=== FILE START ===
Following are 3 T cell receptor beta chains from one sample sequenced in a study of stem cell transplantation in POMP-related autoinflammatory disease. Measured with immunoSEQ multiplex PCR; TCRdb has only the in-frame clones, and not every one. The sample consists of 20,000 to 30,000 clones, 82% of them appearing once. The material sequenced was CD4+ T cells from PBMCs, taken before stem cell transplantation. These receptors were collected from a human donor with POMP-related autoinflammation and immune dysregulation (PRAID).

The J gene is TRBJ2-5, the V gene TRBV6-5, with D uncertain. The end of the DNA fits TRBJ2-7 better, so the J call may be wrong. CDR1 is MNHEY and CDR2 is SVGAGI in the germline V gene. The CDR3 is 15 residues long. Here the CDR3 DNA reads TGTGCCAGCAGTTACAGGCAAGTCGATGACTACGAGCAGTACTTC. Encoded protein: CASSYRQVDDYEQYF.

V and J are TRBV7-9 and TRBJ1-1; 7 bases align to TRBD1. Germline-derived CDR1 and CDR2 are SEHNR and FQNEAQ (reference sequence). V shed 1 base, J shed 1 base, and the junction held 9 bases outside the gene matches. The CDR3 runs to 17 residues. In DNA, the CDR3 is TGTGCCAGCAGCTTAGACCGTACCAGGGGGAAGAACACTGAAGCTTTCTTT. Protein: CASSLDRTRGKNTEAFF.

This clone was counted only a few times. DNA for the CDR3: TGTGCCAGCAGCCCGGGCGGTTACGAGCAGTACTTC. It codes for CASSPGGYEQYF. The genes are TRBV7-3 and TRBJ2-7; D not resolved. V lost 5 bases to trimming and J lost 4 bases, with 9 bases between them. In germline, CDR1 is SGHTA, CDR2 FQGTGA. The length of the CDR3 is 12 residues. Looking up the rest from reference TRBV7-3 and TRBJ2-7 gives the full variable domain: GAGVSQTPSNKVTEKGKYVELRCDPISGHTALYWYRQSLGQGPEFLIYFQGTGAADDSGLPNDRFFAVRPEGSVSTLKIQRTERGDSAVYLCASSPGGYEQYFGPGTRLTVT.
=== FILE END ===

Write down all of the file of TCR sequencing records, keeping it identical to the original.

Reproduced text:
Following are 3 T cell receptor beta chains from one sample sequenced in a study of stem cell transplantation in POMP-related autoinflammatory disease. Measured with immunoSEQ multiplex PCR; TCRdb has only the in-frame clones, and not every one. The sample consists of 20,000 to 30,000 clones, 82% of them appearing once. The material sequenced was CD4+ T cells from PBMCs, taken before stem cell transplantation. These receptors were collected from a human donor with POMP-related autoinflammation and immune dysregulation (PRAID).

The J gene is TRBJ2-5, the V gene TRBV6-5, with D uncertain. The end of the DNA fits TRBJ2-7 better, so the J call may be wrong. CDR1 is MNHEY and CDR2 is SVGAGI in the germline V gene. The CDR3 is 15 residues long. Here the CDR3 DNA reads TGTGCCAGCAGTTACAGGCAAGTCGATGACTACGAGCAGTACTTC. Encoded protein: CASSYRQVDDYEQYF.

V and J are TRBV7-9 and TRBJ1-1; 7 bases align to TRBD1. Germline-derived CDR1 and CDR2 are SEHNR and FQNEAQ (reference sequence). V shed 1 base, J shed 1 base, and the junction held 9 bases outside the gene matches. The CDR3 runs to 17 residues. In DNA, the CDR3 is TGTGCCAGCAGCTTAGACCGTACCAGGGGGAAGAACACTGAAGCTTTCTTT. Protein: CASSLDRTRGKNTEAFF.

This clone was counted only a few times. DNA for the CDR3: TGTGCCAGCAGCCCGGGCGGTTACGAGCAGTACTTC. It codes for CASSPGGYEQYF. The genes are TRBV7-3 and TRBJ2-7; D not resolved. V lost 5 bases to trimming and J lost 4 bases, with 9 bases between them. In germline, CDR1 is SGHTA, CDR2 FQGTGA. The length of the CDR3 is 12 residues. Looking up the rest from reference TRBV7-3 and TRBJ2-7 gives the full variable domain: GAGVSQTPSNKVTEKGKYVELRCDPISGHTALYWYRQSLGQGPEFLIYFQGTGAADDSGLPNDRFFAVRPEGSVSTLKIQRTERGDSAVYLCASSPGGYEQYFGPGTRLTVT.